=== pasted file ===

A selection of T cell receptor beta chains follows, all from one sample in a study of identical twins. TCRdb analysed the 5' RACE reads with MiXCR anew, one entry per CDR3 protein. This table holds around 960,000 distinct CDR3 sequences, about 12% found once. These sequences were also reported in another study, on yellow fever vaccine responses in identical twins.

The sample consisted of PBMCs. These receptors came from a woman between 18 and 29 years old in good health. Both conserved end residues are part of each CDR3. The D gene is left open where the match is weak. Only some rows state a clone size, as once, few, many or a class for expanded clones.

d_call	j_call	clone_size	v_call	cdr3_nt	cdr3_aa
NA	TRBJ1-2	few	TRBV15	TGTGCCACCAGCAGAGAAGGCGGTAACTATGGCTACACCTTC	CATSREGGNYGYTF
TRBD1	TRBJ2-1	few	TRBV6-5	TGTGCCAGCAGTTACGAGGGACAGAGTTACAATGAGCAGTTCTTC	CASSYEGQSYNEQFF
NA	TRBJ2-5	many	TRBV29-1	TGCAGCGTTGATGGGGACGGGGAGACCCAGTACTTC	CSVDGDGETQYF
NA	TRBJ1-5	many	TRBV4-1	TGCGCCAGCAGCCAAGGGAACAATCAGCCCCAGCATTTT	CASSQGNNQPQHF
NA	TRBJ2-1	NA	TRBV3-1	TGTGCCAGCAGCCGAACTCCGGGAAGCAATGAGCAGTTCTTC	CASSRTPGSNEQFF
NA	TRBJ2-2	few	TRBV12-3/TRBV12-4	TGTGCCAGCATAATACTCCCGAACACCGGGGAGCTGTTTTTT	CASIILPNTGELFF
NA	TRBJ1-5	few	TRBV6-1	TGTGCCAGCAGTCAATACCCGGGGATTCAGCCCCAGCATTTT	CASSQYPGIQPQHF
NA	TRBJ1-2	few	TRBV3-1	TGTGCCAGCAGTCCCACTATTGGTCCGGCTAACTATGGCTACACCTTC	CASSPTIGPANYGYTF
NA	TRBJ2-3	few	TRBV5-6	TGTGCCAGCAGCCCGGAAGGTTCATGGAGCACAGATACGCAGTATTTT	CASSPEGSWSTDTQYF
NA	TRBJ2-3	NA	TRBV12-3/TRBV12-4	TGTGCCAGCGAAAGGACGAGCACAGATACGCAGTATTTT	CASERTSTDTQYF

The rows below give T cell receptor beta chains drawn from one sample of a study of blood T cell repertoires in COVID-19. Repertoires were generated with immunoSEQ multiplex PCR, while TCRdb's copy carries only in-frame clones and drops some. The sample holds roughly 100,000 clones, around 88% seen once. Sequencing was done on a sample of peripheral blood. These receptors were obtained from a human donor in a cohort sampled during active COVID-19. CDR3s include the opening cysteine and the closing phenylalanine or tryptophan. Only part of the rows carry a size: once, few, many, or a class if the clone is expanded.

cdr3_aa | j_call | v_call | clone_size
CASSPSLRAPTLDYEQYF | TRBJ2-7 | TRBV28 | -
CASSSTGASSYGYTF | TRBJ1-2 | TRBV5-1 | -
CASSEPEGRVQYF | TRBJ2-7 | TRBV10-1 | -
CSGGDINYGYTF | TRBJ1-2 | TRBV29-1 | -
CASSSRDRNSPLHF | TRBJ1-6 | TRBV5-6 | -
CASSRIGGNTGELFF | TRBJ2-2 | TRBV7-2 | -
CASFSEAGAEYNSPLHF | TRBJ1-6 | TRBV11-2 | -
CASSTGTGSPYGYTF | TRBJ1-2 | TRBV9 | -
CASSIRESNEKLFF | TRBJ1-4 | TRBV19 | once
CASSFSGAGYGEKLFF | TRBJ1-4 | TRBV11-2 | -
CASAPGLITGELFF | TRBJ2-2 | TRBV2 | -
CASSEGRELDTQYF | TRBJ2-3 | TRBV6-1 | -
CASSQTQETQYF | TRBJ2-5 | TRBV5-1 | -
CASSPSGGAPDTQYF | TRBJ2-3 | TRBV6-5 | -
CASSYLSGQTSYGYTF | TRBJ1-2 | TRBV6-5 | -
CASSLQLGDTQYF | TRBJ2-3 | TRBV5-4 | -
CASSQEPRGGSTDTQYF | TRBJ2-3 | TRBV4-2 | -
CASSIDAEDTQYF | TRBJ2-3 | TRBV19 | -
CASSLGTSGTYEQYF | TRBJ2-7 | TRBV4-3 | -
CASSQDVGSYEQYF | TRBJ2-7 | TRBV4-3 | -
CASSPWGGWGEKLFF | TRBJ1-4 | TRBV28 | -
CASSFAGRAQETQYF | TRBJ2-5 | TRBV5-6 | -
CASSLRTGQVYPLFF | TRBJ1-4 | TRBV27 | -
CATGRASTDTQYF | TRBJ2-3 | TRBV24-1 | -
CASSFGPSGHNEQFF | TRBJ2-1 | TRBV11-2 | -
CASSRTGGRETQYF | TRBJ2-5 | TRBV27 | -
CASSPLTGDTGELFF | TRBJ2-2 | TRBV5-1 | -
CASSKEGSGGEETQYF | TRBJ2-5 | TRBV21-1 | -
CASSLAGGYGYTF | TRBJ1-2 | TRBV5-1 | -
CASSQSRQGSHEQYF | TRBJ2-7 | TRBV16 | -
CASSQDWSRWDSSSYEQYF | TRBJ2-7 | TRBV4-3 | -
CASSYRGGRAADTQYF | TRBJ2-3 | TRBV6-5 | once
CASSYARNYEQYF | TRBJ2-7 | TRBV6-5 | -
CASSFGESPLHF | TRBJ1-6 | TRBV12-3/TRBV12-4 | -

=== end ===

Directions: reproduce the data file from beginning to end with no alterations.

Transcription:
A selection of T cell receptor beta chains follows, all from one sample in a study of identical twins. TCRdb analysed the 5' RACE reads with MiXCR anew, one entry per CDR3 protein. This table holds around 960,000 distinct CDR3 sequences, about 12% found once. These sequences were also reported in another study, on yellow fever vaccine responses in identical twins.

The sample consisted of PBMCs. These receptors came from a woman between 18 and 29 years old in good health. Both conserved end residues are part of each CDR3. The D gene is left open where the match is weak. Only some rows state a clone size, as once, few, many or a class for expanded clones.

d_call	j_call	clone_size	v_call	cdr3_nt	cdr3_aa
NA	TRBJ1-2	few	TRBV15	TGTGCCACCAGCAGAGAAGGCGGTAACTATGGCTACACCTTC	CATSREGGNYGYTF
TRBD1	TRBJ2-1	few	TRBV6-5	TGTGCCAGCAGTTACGAGGGACAGAGTTACAATGAGCAGTTCTTC	CASSYEGQSYNEQFF
NA	TRBJ2-5	many	TRBV29-1	TGCAGCGTTGATGGGGACGGGGAGACCCAGTACTTC	CSVDGDGETQYF
NA	TRBJ1-5	many	TRBV4-1	TGCGCCAGCAGCCAAGGGAACAATCAGCCCCAGCATTTT	CASSQGNNQPQHF
NA	TRBJ2-1	NA	TRBV3-1	TGTGCCAGCAGCCGAACTCCGGGAAGCAATGAGCAGTTCTTC	CASSRTPGSNEQFF
NA	TRBJ2-2	few	TRBV12-3/TRBV12-4	TGTGCCAGCATAATACTCCCGAACACCGGGGAGCTGTTTTTT	CASIILPNTGELFF
NA	TRBJ1-5	few	TRBV6-1	TGTGCCAGCAGTCAATACCCGGGGATTCAGCCCCAGCATTTT	CASSQYPGIQPQHF
NA	TRBJ1-2	few	TRBV3-1	TGTGCCAGCAGTCCCACTATTGGTCCGGCTAACTATGGCTACACCTTC	CASSPTIGPANYGYTF
NA	TRBJ2-3	few	TRBV5-6	TGTGCCAGCAGCCCGGAAGGTTCATGGAGCACAGATACGCAGTATTTT	CASSPEGSWSTDTQYF
NA	TRBJ2-3	NA	TRBV12-3/TRBV12-4	TGTGCCAGCGAAAGGACGAGCACAGATACGCAGTATTTT	CASERTSTDTQYF

The rows below give T cell receptor beta chains drawn from one sample of a study of blood T cell repertoires in COVID-19. Repertoires were generated with immunoSEQ multiplex PCR, while TCRdb's copy carries only in-frame clones and drops some. The sample holds roughly 100,000 clones, around 88% seen once. Sequencing was done on a sample of peripheral blood. These receptors were obtained from a human donor in a cohort sampled during active COVID-19. CDR3s include the opening cysteine and the closing phenylalanine or tryptophan. Only part of the rows carry a size: once, few, many, or a class if the clone is expanded.

cdr3_aa | j_call | v_call | clone_size
CASSPSLRAPTLDYEQYF | TRBJ2-7 | TRBV28 | -
CASSSTGASSYGYTF | TRBJ1-2 | TRBV5-1 | -
CASSEPEGRVQYF | TRBJ2-7 | TRBV10-1 | -
CSGGDINYGYTF | TRBJ1-2 | TRBV29-1 | -
CASSSRDRNSPLHF | TRBJ1-6 | TRBV5-6 | -
CASSRIGGNTGELFF | TRBJ2-2 | TRBV7-2 | -
CASFSEAGAEYNSPLHF | TRBJ1-6 | TRBV11-2 | -
CASSTGTGSPYGYTF | TRBJ1-2 | TRBV9 | -
CASSIRESNEKLFF | TRBJ1-4 | TRBV19 | once
CASSFSGAGYGEKLFF | TRBJ1-4 | TRBV11-2 | -
CASAPGLITGELFF | TRBJ2-2 | TRBV2 | -
CASSEGRELDTQYF | TRBJ2-3 | TRBV6-1 | -
CASSQTQETQYF | TRBJ2-5 | TRBV5-1 | -
CASSPSGGAPDTQYF | TRBJ2-3 | TRBV6-5 | -
CASSYLSGQTSYGYTF | TRBJ1-2 | TRBV6-5 | -
CASSLQLGDTQYF | TRBJ2-3 | TRBV5-4 | -
CASSQEPRGGSTDTQYF | TRBJ2-3 | TRBV4-2 | -
CASSIDAEDTQYF | TRBJ2-3 | TRBV19 | -
CASSLGTSGTYEQYF | TRBJ2-7 | TRBV4-3 | -
CASSQDVGSYEQYF | TRBJ2-7 | TRBV4-3 | -
CASSPWGGWGEKLFF | TRBJ1-4 | TRBV28 | -
CASSFAGRAQETQYF | TRBJ2-5 | TRBV5-6 | -
CASSLRTGQVYPLFF | TRBJ1-4 | TRBV27 | -
CATGRASTDTQYF | TRBJ2-3 | TRBV24-1 | -
CASSFGPSGHNEQFF | TRBJ2-1 | TRBV11-2 | -
CASSRTGGRETQYF | TRBJ2-5 | TRBV27 | -
CASSPLTGDTGELFF | TRBJ2-2 | TRBV5-1 | -
CASSKEGSGGEETQYF | TRBJ2-5 | TRBV21-1 | -
CASSLAGGYGYTF | TRBJ1-2 | TRBV5-1 | -
CASSQSRQGSHEQYF | TRBJ2-7 | TRBV16 | -
CASSQDWSRWDSSSYEQYF | TRBJ2-7 | TRBV4-3 | -
CASSYRGGRAADTQYF | TRBJ2-3 | TRBV6-5 | once
CASSYARNYEQYF | TRBJ2-7 | TRBV6-5 | -
CASSFGESPLHF | TRBJ1-6 | TRBV12-3/TRBV12-4 | -